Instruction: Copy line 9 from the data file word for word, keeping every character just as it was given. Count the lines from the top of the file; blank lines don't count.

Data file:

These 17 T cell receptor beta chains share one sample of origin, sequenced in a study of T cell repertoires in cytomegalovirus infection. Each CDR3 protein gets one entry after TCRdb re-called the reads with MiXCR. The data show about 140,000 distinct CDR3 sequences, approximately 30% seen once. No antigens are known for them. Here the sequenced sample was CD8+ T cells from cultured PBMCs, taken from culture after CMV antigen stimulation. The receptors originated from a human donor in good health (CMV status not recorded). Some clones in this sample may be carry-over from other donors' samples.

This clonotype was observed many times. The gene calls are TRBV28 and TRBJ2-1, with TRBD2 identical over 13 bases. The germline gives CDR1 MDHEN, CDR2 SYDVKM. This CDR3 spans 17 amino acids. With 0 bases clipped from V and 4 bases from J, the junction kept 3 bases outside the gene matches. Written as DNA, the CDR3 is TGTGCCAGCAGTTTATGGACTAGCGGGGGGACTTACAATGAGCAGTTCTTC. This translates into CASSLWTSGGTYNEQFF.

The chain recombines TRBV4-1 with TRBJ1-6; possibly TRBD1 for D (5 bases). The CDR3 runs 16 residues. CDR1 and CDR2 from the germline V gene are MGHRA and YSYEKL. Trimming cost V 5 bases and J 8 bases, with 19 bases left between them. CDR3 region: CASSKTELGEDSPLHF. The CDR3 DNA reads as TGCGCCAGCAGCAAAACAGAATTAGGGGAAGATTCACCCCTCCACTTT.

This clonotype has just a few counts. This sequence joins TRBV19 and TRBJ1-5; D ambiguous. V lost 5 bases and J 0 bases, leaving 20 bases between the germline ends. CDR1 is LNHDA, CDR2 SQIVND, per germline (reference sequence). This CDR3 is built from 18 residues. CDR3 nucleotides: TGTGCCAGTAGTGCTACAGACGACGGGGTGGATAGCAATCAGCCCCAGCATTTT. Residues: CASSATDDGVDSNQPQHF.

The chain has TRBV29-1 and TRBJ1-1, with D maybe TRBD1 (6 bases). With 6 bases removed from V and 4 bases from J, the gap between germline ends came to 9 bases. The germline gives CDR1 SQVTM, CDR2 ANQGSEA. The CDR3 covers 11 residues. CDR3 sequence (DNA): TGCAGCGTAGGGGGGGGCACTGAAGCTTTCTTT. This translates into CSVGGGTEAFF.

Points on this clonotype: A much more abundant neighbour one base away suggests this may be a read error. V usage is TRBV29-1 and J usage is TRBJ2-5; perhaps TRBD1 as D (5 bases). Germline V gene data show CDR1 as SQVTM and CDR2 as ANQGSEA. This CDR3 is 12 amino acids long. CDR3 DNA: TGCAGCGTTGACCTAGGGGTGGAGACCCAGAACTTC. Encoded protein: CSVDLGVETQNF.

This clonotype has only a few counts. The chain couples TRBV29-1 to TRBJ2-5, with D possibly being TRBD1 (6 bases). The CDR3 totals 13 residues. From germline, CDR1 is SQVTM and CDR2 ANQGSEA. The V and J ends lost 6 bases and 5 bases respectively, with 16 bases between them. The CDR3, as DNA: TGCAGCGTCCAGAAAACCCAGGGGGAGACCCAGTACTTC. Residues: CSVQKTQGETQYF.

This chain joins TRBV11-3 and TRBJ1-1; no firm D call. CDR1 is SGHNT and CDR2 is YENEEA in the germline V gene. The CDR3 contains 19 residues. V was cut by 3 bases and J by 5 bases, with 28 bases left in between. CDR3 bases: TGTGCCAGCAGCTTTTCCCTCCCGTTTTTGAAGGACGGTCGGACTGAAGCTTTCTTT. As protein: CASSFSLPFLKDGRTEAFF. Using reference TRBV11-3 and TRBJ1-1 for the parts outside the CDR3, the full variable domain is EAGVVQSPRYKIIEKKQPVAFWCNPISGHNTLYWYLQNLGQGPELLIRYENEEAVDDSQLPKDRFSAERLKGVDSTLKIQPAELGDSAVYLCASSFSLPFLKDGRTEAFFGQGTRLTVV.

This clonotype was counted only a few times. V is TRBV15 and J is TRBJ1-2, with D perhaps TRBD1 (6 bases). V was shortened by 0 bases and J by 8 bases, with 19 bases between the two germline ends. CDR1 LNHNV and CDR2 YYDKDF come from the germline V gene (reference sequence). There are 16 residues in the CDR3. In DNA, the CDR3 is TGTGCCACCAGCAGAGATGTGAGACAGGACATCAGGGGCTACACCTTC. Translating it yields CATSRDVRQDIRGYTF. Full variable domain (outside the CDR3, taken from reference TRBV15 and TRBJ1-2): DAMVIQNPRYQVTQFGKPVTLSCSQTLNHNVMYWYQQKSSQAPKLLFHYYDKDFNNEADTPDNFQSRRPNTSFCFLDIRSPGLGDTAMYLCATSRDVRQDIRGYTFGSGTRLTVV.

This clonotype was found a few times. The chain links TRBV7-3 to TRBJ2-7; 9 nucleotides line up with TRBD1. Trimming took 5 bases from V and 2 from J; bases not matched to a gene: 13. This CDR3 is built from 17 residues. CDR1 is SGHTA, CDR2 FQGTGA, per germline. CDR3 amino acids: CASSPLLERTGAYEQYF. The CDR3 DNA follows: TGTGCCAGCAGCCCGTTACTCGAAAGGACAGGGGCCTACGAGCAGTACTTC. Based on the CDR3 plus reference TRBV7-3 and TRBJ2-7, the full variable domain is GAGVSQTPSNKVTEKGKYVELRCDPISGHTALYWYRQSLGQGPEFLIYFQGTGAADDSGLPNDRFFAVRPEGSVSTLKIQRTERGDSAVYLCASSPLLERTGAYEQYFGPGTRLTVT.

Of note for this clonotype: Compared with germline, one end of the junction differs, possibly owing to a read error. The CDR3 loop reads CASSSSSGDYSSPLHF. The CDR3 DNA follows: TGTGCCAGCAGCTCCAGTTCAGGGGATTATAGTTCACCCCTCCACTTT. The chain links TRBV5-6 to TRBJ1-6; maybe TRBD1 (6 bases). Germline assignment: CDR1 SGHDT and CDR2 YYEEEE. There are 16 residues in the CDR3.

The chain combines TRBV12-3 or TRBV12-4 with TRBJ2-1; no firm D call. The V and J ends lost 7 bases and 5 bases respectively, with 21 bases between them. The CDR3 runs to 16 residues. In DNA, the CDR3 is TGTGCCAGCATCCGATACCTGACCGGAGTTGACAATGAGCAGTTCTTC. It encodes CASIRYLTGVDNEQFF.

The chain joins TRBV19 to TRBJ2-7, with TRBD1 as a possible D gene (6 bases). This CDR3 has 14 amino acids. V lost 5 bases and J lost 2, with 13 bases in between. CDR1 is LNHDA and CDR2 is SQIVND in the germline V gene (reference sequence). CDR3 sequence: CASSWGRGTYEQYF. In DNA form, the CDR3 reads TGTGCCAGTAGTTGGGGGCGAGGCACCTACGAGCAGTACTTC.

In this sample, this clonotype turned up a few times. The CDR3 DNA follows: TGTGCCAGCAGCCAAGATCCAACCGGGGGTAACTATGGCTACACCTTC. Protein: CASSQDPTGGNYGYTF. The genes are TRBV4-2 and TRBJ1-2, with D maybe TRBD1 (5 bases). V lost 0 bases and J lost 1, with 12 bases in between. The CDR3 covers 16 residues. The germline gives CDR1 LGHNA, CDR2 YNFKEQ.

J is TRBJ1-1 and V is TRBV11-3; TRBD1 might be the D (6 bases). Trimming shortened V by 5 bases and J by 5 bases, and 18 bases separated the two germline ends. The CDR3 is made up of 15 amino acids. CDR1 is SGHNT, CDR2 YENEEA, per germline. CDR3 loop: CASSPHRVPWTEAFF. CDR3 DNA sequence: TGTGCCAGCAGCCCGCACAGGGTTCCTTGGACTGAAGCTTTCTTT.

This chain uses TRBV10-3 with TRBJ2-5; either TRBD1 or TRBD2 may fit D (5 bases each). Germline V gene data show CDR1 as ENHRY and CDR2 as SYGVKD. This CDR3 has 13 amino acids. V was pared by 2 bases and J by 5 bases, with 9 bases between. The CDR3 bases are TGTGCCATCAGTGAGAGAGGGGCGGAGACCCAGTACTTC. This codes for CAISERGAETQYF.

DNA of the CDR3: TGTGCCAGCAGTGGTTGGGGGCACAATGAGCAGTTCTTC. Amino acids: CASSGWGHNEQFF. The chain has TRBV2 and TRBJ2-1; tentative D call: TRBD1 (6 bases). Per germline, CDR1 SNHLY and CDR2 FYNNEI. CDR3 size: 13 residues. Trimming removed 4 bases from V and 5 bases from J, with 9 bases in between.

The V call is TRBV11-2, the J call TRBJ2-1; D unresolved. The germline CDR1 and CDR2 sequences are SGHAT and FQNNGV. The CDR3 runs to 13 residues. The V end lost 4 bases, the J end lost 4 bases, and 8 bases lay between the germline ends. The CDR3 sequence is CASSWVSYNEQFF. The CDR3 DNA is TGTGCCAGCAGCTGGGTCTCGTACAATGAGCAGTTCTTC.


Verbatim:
This clonotype was counted only a few times. V is TRBV15 and J is TRBJ1-2, with D perhaps TRBD1 (6 bases). V was shortened by 0 bases and J by 8 bases, with 19 bases between the two germline ends. CDR1 LNHNV and CDR2 YYDKDF come from the germline V gene (reference sequence). There are 16 residues in the CDR3. In DNA, the CDR3 is TGTGCCACCAGCAGAGATGTGAGACAGGACATCAGGGGCTACACCTTC. Translating it yields CATSRDVRQDIRGYTF. Full variable domain (outside the CDR3, taken from reference TRBV15 and TRBJ1-2): DAMVIQNPRYQVTQFGKPVTLSCSQTLNHNVMYWYQQKSSQAPKLLFHYYDKDFNNEADTPDNFQSRRPNTSFCFLDIRSPGLGDTAMYLCATSRDVRQDIRGYTFGSGTRLTVV.